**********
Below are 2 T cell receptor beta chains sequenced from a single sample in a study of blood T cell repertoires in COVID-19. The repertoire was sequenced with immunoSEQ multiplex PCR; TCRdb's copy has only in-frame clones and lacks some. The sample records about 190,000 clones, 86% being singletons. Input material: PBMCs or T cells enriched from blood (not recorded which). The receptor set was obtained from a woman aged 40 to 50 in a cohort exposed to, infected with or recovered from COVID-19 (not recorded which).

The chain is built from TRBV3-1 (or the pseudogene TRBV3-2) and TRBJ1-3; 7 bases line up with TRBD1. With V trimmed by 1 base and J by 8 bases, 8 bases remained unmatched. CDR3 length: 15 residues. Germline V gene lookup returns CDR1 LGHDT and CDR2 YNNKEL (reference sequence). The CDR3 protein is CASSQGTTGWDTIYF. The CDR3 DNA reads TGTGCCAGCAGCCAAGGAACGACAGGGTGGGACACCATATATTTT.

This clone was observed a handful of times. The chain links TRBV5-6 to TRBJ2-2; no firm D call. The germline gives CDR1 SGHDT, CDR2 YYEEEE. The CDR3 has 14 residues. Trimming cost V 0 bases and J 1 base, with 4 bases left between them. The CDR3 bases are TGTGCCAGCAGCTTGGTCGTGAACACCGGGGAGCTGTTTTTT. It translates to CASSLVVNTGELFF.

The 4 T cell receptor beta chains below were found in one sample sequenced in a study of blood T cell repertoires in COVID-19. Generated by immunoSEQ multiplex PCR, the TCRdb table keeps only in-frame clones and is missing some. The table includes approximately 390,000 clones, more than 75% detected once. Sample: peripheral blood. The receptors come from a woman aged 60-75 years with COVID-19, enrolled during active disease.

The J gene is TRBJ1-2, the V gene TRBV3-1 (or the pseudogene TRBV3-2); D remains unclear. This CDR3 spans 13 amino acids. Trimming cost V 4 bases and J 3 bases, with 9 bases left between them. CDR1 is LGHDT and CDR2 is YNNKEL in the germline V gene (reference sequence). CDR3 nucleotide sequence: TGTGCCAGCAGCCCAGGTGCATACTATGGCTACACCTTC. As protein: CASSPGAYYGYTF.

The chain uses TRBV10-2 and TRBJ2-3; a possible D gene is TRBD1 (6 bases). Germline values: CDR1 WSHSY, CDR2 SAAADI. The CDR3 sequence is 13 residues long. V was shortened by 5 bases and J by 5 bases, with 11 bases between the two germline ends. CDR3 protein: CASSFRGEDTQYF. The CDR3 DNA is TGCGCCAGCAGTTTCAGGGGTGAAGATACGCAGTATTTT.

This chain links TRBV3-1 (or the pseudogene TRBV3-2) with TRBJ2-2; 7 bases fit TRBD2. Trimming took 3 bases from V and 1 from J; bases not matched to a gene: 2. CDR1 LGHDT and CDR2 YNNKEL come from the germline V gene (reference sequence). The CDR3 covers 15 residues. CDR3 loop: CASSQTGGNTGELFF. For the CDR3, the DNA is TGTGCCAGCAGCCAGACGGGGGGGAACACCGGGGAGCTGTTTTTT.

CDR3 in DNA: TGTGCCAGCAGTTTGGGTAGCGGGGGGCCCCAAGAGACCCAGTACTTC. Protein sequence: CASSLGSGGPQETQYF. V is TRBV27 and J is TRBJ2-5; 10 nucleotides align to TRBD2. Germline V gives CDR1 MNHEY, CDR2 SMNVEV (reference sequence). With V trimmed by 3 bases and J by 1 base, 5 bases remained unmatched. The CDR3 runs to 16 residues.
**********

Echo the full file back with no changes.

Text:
Below are 2 T cell receptor beta chains sequenced from a single sample in a study of blood T cell repertoires in COVID-19. The repertoire was sequenced with immunoSEQ multiplex PCR; TCRdb's copy has only in-frame clones and lacks some. The sample records about 190,000 clones, 86% being singletons. Input material: PBMCs or T cells enriched from blood (not recorded which). The receptor set was obtained from a woman aged 40 to 50 in a cohort exposed to, infected with or recovered from COVID-19 (not recorded which).

The chain is built from TRBV3-1 (or the pseudogene TRBV3-2) and TRBJ1-3; 7 bases line up with TRBD1. With V trimmed by 1 base and J by 8 bases, 8 bases remained unmatched. CDR3 length: 15 residues. Germline V gene lookup returns CDR1 LGHDT and CDR2 YNNKEL (reference sequence). The CDR3 protein is CASSQGTTGWDTIYF. The CDR3 DNA reads TGTGCCAGCAGCCAAGGAACGACAGGGTGGGACACCATATATTTT.

This clone was observed a handful of times. The chain links TRBV5-6 to TRBJ2-2; no firm D call. The germline gives CDR1 SGHDT, CDR2 YYEEEE. The CDR3 has 14 residues. Trimming cost V 0 bases and J 1 base, with 4 bases left between them. The CDR3 bases are TGTGCCAGCAGCTTGGTCGTGAACACCGGGGAGCTGTTTTTT. It translates to CASSLVVNTGELFF.

The 4 T cell receptor beta chains below were found in one sample sequenced in a study of blood T cell repertoires in COVID-19. Generated by immunoSEQ multiplex PCR, the TCRdb table keeps only in-frame clones and is missing some. The table includes approximately 390,000 clones, more than 75% detected once. Sample: peripheral blood. The receptors come from a woman aged 60-75 years with COVID-19, enrolled during active disease.

The J gene is TRBJ1-2, the V gene TRBV3-1 (or the pseudogene TRBV3-2); D remains unclear. This CDR3 spans 13 amino acids. Trimming cost V 4 bases and J 3 bases, with 9 bases left between them. CDR1 is LGHDT and CDR2 is YNNKEL in the germline V gene (reference sequence). CDR3 nucleotide sequence: TGTGCCAGCAGCCCAGGTGCATACTATGGCTACACCTTC. As protein: CASSPGAYYGYTF.

The chain uses TRBV10-2 and TRBJ2-3; a possible D gene is TRBD1 (6 bases). Germline values: CDR1 WSHSY, CDR2 SAAADI. The CDR3 sequence is 13 residues long. V was shortened by 5 bases and J by 5 bases, with 11 bases between the two germline ends. CDR3 protein: CASSFRGEDTQYF. The CDR3 DNA is TGCGCCAGCAGTTTCAGGGGTGAAGATACGCAGTATTTT.

This chain links TRBV3-1 (or the pseudogene TRBV3-2) with TRBJ2-2; 7 bases fit TRBD2. Trimming took 3 bases from V and 1 from J; bases not matched to a gene: 2. CDR1 LGHDT and CDR2 YNNKEL come from the germline V gene (reference sequence). The CDR3 covers 15 residues. CDR3 loop: CASSQTGGNTGELFF. For the CDR3, the DNA is TGTGCCAGCAGCCAGACGGGGGGGAACACCGGGGAGCTGTTTTTT.

CDR3 in DNA: TGTGCCAGCAGTTTGGGTAGCGGGGGGCCCCAAGAGACCCAGTACTTC. Protein sequence: CASSLGSGGPQETQYF. V is TRBV27 and J is TRBJ2-5; 10 nucleotides align to TRBD2. Germline V gives CDR1 MNHEY, CDR2 SMNVEV (reference sequence). With V trimmed by 3 bases and J by 1 base, 5 bases remained unmatched. The CDR3 runs to 16 residues.